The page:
College life, freshman to senior.
by Caroline Lai, DeAnna Gayomali, Enid Spitz, and PJ Marcello
University of Portland’s Career Services office is optimistic: “No matter where you are in the career development process, we are happy to help you take the next step towards your goals and dreams.”
Freshman Taylor Tobin is taking it one step at a time, literally. Like all freshman at UP, Tobin lives on campus and spends most of her time within its few mile radius, studying, relaxing and socialising nearby.
By senior year, that’s almost guaranteed to change. College is intended as an incubator where students discover themselves and develop their futures, progressing through the collegiate life span of: work, play, go to school, live, repeat. From dorms to diploma, the development of undergraduate life is a study in change.
Sammy van den Berg, Organizational Communications Major, Business minor. Freshman.
For most freshmen being involved means wandering the Activities Fair. Freshman Sammy van den Berg jumped right into roles in Senate, RHA, CPB, Hall Council, and KDUP, on top of 18 credits to “round out her social life a little better.” The Organizational Communications Major, Business minor has no problem juggling so many activities: “I still have a fair amount of free time; I feel like I waste a lot of time now as busy as I am. I procrastinate alot, but I’m proactive at organizing my life. I have a very scheduled schedule.” van den Berg has her four-year plan solidified, and she said she is “definitely interested in getting a little more involved.”
Andriana Alexis can speak to that. Where will you not find her? The senior Organizational Communications Major has more scheduled in a day than many students can say they have done in a month. Like van den Berg, she participates on campus as Campus Volunteer Coordinator (CVC) and student advisor for the Moreau Center, a tutor in the Learning Resource Center, Hall Intern for Tyson/Haggerty Hall, president for TOLCS, Vice President of Black Student Union. Like many seniors, her activities now extend off campus too: tutoring and advising the Black Student Union at Roosevelt High School, and she represents UP on Oregon’s Student Advisory Board.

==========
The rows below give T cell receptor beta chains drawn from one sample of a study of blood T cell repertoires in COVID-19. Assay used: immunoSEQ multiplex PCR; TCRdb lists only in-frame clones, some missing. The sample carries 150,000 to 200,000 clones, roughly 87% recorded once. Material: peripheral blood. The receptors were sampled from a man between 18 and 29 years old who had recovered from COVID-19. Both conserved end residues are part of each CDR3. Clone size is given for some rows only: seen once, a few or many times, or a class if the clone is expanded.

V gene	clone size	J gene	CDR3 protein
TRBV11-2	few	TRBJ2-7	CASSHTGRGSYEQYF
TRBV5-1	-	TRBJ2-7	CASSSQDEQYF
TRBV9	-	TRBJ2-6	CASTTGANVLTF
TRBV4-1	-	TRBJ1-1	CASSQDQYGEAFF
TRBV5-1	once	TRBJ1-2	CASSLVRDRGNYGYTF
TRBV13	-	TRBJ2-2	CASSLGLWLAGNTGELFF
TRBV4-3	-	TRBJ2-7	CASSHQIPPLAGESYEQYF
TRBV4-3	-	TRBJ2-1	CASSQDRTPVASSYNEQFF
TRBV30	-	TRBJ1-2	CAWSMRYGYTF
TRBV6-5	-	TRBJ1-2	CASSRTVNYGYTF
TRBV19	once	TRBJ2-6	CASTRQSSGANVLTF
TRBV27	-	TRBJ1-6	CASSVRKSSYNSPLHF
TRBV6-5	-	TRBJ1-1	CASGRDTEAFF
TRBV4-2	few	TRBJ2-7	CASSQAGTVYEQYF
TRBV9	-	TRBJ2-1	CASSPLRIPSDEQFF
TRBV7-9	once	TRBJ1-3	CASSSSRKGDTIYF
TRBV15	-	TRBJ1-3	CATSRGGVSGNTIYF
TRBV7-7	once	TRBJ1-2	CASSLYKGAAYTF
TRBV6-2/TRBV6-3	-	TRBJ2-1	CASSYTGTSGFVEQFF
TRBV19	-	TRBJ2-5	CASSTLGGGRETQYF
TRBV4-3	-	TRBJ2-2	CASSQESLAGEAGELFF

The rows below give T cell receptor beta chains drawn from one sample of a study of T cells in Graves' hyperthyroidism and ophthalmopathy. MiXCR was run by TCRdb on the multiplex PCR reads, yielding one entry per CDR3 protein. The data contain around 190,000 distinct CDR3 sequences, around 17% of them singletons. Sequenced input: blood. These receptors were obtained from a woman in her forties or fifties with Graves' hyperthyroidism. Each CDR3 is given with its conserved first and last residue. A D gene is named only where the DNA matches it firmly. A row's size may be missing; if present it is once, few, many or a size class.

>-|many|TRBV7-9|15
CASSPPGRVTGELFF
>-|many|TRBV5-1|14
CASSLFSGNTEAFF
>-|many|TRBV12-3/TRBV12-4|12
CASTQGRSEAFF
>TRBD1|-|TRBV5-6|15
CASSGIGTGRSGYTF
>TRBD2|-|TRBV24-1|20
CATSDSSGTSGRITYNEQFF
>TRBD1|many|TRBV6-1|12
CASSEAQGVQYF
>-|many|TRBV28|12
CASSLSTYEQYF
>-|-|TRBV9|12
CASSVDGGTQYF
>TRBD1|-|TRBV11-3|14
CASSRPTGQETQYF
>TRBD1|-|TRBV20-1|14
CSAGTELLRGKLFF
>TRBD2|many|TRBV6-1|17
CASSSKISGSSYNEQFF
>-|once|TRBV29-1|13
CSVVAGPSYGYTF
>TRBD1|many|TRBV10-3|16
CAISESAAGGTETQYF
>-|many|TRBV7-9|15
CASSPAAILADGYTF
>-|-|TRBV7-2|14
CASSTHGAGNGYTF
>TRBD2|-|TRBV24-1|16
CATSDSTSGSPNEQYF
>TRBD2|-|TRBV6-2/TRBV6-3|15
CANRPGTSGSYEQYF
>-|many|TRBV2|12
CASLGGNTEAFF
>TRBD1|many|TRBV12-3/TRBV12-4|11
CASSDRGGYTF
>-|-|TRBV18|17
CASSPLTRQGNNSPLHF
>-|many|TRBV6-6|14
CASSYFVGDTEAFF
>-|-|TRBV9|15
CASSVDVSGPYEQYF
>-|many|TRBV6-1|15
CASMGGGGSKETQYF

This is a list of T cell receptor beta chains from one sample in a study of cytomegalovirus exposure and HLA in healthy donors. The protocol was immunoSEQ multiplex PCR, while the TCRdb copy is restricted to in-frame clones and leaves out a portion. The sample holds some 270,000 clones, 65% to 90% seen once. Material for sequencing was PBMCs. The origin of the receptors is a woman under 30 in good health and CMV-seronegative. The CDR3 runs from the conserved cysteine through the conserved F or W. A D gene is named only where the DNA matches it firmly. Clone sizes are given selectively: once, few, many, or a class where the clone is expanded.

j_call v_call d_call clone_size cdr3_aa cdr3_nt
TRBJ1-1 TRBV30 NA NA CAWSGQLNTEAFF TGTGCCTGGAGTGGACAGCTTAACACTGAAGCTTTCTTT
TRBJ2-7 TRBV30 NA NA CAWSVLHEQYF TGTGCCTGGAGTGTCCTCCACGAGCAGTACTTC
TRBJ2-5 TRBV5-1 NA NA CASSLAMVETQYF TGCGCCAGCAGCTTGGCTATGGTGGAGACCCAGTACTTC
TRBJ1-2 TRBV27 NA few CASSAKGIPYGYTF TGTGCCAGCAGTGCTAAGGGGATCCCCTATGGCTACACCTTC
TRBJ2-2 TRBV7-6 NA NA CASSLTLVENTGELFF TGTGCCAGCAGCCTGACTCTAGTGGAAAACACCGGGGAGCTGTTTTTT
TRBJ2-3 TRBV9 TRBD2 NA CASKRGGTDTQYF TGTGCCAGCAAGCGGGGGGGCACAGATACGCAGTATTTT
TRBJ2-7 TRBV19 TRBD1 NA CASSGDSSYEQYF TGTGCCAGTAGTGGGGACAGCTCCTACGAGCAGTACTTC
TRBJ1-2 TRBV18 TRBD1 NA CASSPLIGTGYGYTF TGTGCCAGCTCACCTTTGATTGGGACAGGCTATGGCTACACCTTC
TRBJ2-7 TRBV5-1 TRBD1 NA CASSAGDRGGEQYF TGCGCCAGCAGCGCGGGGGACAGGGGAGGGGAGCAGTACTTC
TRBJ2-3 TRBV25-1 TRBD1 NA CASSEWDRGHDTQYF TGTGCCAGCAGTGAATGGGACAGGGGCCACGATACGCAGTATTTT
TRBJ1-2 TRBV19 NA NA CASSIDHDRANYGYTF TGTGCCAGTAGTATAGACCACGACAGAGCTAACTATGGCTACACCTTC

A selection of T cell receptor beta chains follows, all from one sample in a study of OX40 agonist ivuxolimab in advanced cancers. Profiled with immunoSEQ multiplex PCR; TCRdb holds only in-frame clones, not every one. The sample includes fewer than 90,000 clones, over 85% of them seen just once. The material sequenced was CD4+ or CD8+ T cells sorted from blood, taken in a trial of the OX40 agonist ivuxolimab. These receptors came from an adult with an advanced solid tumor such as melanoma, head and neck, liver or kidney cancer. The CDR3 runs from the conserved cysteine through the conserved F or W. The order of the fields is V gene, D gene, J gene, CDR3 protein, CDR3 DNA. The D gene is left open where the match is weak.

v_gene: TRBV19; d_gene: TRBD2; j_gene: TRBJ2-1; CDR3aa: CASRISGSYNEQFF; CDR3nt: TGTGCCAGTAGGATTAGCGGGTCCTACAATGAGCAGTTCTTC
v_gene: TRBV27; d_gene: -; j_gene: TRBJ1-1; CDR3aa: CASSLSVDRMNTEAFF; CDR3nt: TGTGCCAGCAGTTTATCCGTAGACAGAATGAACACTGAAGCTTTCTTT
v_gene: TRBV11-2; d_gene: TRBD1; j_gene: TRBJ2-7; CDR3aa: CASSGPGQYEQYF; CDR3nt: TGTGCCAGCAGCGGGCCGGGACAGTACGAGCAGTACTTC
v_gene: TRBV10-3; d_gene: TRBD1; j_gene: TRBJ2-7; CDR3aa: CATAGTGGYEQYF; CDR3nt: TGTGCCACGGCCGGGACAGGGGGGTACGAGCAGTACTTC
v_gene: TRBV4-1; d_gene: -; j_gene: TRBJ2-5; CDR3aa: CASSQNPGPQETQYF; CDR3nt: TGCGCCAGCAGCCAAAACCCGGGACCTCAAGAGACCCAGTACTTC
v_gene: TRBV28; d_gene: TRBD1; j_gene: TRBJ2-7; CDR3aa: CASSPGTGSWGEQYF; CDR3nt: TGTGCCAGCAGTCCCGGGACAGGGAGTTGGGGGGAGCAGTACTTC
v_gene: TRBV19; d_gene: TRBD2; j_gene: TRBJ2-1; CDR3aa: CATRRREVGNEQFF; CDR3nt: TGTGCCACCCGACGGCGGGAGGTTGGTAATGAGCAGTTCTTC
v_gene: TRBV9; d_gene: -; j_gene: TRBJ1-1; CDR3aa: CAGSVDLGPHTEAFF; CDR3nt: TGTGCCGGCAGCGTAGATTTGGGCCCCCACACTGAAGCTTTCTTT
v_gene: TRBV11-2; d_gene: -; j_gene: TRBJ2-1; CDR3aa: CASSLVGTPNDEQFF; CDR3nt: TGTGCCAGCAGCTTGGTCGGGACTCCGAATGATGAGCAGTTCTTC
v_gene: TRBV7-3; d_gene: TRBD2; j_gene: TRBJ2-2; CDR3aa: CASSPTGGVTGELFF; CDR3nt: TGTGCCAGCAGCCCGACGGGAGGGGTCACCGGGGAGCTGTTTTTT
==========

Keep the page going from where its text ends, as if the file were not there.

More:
With work, volunteering, and school, it is a wonder Alexis gets through the day. But she has a few strategies to keep her going. “If I’ve learned anything in my time here at UP, it’s that un-productivity (if that is even a word) is critical for my mental health, because let’s be honest, sometimes stopping to smell the flowers, or in my case getting a drink (or 3) with some friends, is as productive for the state of my sanity as it is unproductive for my professional and academic life.”
“I’m just really comfortable here,” freshman Taylor Tobin said of UP. Tobin, who is from Bothell, Washington feels that she truly has found her new home at the University. “I really like it here, it’s just a great environment and the perfect fit for me, and I love my dorm, Shipstad,” Tobin said. She even plans on staying on campus next Spring after her semester abroad in London. While Tobin spends the bulk of her time hanging out on campus and working for the Beacon as a sports reporter, she still finds time to see the city. “I try to travel off campus at least every other day,” Tobin said, “I have my car here and so do some of my friends, so we go off campus to grocery shop or go downtown.”
Favorite part of UP: “I feel like when I’m walking to class I always see people I know and when I’m in the Commons I am constantly surrounded by familiar faces. I knew how small the school was but I wasn’t expecting to see so many of the same people, but I think that’s my favorite part about campus.”